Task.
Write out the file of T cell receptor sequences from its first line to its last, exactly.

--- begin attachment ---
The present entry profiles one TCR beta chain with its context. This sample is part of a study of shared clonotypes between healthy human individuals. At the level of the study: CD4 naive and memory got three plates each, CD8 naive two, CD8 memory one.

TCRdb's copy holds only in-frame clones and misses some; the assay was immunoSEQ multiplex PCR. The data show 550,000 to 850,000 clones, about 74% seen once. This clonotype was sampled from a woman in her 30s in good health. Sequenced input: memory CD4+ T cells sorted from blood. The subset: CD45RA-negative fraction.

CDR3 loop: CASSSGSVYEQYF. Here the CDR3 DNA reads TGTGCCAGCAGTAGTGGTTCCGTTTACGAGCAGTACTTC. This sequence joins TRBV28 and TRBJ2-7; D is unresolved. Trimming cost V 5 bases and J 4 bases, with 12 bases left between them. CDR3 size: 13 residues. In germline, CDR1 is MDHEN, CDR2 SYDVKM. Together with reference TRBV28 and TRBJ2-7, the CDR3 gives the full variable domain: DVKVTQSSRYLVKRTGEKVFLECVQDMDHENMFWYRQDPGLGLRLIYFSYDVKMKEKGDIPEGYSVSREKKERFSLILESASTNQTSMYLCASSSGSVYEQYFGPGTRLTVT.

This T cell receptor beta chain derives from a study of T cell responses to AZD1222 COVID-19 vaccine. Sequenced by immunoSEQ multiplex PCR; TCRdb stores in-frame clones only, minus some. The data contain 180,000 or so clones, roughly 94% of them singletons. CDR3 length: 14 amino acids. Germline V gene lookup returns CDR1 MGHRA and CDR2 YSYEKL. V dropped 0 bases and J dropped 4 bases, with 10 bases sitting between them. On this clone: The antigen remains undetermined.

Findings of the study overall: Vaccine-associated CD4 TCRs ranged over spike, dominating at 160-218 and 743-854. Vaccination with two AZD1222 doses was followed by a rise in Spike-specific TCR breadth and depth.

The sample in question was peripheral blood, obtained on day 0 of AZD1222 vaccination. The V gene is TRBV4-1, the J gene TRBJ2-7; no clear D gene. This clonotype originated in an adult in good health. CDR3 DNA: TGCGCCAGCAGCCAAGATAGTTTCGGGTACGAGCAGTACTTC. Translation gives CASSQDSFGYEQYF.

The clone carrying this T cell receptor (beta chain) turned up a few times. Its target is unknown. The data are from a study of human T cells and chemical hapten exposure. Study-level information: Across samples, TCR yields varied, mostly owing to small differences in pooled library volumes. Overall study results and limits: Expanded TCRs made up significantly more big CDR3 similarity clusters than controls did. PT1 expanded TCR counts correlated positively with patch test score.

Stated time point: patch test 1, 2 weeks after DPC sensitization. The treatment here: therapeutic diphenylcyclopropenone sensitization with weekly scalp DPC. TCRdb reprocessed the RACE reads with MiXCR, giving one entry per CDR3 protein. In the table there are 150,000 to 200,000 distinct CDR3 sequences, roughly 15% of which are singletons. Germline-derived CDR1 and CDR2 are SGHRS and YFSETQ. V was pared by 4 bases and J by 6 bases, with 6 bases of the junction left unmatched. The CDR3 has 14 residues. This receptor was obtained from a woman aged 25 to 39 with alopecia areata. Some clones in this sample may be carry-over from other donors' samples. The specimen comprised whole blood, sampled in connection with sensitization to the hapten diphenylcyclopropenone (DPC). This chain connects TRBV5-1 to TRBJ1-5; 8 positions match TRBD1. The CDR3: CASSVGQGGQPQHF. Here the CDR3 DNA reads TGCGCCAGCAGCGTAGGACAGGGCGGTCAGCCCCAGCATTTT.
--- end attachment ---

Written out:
The present entry profiles one TCR beta chain with its context. This sample is part of a study of shared clonotypes between healthy human individuals. At the level of the study: CD4 naive and memory got three plates each, CD8 naive two, CD8 memory one.

TCRdb's copy holds only in-frame clones and misses some; the assay was immunoSEQ multiplex PCR. The data show 550,000 to 850,000 clones, about 74% seen once. This clonotype was sampled from a woman in her 30s in good health. Sequenced input: memory CD4+ T cells sorted from blood. The subset: CD45RA-negative fraction.

CDR3 loop: CASSSGSVYEQYF. Here the CDR3 DNA reads TGTGCCAGCAGTAGTGGTTCCGTTTACGAGCAGTACTTC. This sequence joins TRBV28 and TRBJ2-7; D is unresolved. Trimming cost V 5 bases and J 4 bases, with 12 bases left between them. CDR3 size: 13 residues. In germline, CDR1 is MDHEN, CDR2 SYDVKM. Together with reference TRBV28 and TRBJ2-7, the CDR3 gives the full variable domain: DVKVTQSSRYLVKRTGEKVFLECVQDMDHENMFWYRQDPGLGLRLIYFSYDVKMKEKGDIPEGYSVSREKKERFSLILESASTNQTSMYLCASSSGSVYEQYFGPGTRLTVT.

This T cell receptor beta chain derives from a study of T cell responses to AZD1222 COVID-19 vaccine. Sequenced by immunoSEQ multiplex PCR; TCRdb stores in-frame clones only, minus some. The data contain 180,000 or so clones, roughly 94% of them singletons. CDR3 length: 14 amino acids. Germline V gene lookup returns CDR1 MGHRA and CDR2 YSYEKL. V dropped 0 bases and J dropped 4 bases, with 10 bases sitting between them. On this clone: The antigen remains undetermined.

Findings of the study overall: Vaccine-associated CD4 TCRs ranged over spike, dominating at 160-218 and 743-854. Vaccination with two AZD1222 doses was followed by a rise in Spike-specific TCR breadth and depth.

The sample in question was peripheral blood, obtained on day 0 of AZD1222 vaccination. The V gene is TRBV4-1, the J gene TRBJ2-7; no clear D gene. This clonotype originated in an adult in good health. CDR3 DNA: TGCGCCAGCAGCCAAGATAGTTTCGGGTACGAGCAGTACTTC. Translation gives CASSQDSFGYEQYF.

The clone carrying this T cell receptor (beta chain) turned up a few times. Its target is unknown. The data are from a study of human T cells and chemical hapten exposure. Study-level information: Across samples, TCR yields varied, mostly owing to small differences in pooled library volumes. Overall study results and limits: Expanded TCRs made up significantly more big CDR3 similarity clusters than controls did. PT1 expanded TCR counts correlated positively with patch test score.

Stated time point: patch test 1, 2 weeks after DPC sensitization. The treatment here: therapeutic diphenylcyclopropenone sensitization with weekly scalp DPC. TCRdb reprocessed the RACE reads with MiXCR, giving one entry per CDR3 protein. In the table there are 150,000 to 200,000 distinct CDR3 sequences, roughly 15% of which are singletons. Germline-derived CDR1 and CDR2 are SGHRS and YFSETQ. V was pared by 4 bases and J by 6 bases, with 6 bases of the junction left unmatched. The CDR3 has 14 residues. This receptor was obtained from a woman aged 25 to 39 with alopecia areata. Some clones in this sample may be carry-over from other donors' samples. The specimen comprised whole blood, sampled in connection with sensitization to the hapten diphenylcyclopropenone (DPC). This chain connects TRBV5-1 to TRBJ1-5; 8 positions match TRBD1. The CDR3: CASSVGQGGQPQHF. Here the CDR3 DNA reads TGCGCCAGCAGCGTAGGACAGGGCGGTCAGCCCCAGCATTTT.